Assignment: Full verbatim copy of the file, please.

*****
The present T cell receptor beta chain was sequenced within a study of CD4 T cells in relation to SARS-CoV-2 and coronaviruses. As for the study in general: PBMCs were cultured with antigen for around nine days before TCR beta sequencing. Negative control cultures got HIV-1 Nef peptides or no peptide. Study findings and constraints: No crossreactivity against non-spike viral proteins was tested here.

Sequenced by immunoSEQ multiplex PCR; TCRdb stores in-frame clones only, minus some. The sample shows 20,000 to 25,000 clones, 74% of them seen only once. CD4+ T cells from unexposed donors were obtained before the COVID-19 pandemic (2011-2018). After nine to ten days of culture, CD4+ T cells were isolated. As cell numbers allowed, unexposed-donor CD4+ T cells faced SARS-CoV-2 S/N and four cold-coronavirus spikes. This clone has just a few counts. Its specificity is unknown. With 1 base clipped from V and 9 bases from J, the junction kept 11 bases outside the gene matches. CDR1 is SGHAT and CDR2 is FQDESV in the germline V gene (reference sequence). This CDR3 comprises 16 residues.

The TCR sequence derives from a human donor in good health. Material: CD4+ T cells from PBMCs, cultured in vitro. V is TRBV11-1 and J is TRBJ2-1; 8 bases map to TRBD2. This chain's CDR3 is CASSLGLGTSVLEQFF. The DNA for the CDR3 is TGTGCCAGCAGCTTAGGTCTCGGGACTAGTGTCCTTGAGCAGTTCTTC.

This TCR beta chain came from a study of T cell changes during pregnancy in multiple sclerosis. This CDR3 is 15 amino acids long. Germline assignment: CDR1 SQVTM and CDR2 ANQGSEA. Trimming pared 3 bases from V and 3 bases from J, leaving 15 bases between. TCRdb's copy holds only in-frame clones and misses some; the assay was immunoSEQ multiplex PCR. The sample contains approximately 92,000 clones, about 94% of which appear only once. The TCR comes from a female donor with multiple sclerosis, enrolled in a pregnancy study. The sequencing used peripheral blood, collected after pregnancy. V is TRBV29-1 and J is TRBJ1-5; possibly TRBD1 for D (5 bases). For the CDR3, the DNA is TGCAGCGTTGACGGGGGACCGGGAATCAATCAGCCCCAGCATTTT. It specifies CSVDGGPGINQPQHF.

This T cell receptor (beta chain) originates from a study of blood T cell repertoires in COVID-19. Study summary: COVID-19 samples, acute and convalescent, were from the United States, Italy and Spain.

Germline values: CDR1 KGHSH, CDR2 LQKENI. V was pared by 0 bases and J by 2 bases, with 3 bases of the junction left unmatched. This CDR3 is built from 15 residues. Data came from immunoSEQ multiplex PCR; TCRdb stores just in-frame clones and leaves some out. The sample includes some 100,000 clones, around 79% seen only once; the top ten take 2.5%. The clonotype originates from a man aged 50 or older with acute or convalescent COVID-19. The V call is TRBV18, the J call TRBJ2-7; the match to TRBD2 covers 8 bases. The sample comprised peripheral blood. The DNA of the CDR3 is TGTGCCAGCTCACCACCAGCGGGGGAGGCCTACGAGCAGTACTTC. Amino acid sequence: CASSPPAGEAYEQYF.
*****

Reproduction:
The present T cell receptor beta chain was sequenced within a study of CD4 T cells in relation to SARS-CoV-2 and coronaviruses. As for the study in general: PBMCs were cultured with antigen for around nine days before TCR beta sequencing. Negative control cultures got HIV-1 Nef peptides or no peptide. Study findings and constraints: No crossreactivity against non-spike viral proteins was tested here.

Sequenced by immunoSEQ multiplex PCR; TCRdb stores in-frame clones only, minus some. The sample shows 20,000 to 25,000 clones, 74% of them seen only once. CD4+ T cells from unexposed donors were obtained before the COVID-19 pandemic (2011-2018). After nine to ten days of culture, CD4+ T cells were isolated. As cell numbers allowed, unexposed-donor CD4+ T cells faced SARS-CoV-2 S/N and four cold-coronavirus spikes. This clone has just a few counts. Its specificity is unknown. With 1 base clipped from V and 9 bases from J, the junction kept 11 bases outside the gene matches. CDR1 is SGHAT and CDR2 is FQDESV in the germline V gene (reference sequence). This CDR3 comprises 16 residues.

The TCR sequence derives from a human donor in good health. Material: CD4+ T cells from PBMCs, cultured in vitro. V is TRBV11-1 and J is TRBJ2-1; 8 bases map to TRBD2. This chain's CDR3 is CASSLGLGTSVLEQFF. The DNA for the CDR3 is TGTGCCAGCAGCTTAGGTCTCGGGACTAGTGTCCTTGAGCAGTTCTTC.

This TCR beta chain came from a study of T cell changes during pregnancy in multiple sclerosis. This CDR3 is 15 amino acids long. Germline assignment: CDR1 SQVTM and CDR2 ANQGSEA. Trimming pared 3 bases from V and 3 bases from J, leaving 15 bases between. TCRdb's copy holds only in-frame clones and misses some; the assay was immunoSEQ multiplex PCR. The sample contains approximately 92,000 clones, about 94% of which appear only once. The TCR comes from a female donor with multiple sclerosis, enrolled in a pregnancy study. The sequencing used peripheral blood, collected after pregnancy. V is TRBV29-1 and J is TRBJ1-5; possibly TRBD1 for D (5 bases). For the CDR3, the DNA is TGCAGCGTTGACGGGGGACCGGGAATCAATCAGCCCCAGCATTTT. It specifies CSVDGGPGINQPQHF.

This T cell receptor (beta chain) originates from a study of blood T cell repertoires in COVID-19. Study summary: COVID-19 samples, acute and convalescent, were from the United States, Italy and Spain.

Germline values: CDR1 KGHSH, CDR2 LQKENI. V was pared by 0 bases and J by 2 bases, with 3 bases of the junction left unmatched. This CDR3 is built from 15 residues. Data came from immunoSEQ multiplex PCR; TCRdb stores just in-frame clones and leaves some out. The sample includes some 100,000 clones, around 79% seen only once; the top ten take 2.5%. The clonotype originates from a man aged 50 or older with acute or convalescent COVID-19. The V call is TRBV18, the J call TRBJ2-7; the match to TRBD2 covers 8 bases. The sample comprised peripheral blood. The DNA of the CDR3 is TGTGCCAGCTCACCACCAGCGGGGGAGGCCTACGAGCAGTACTTC. Amino acid sequence: CASSPPAGEAYEQYF.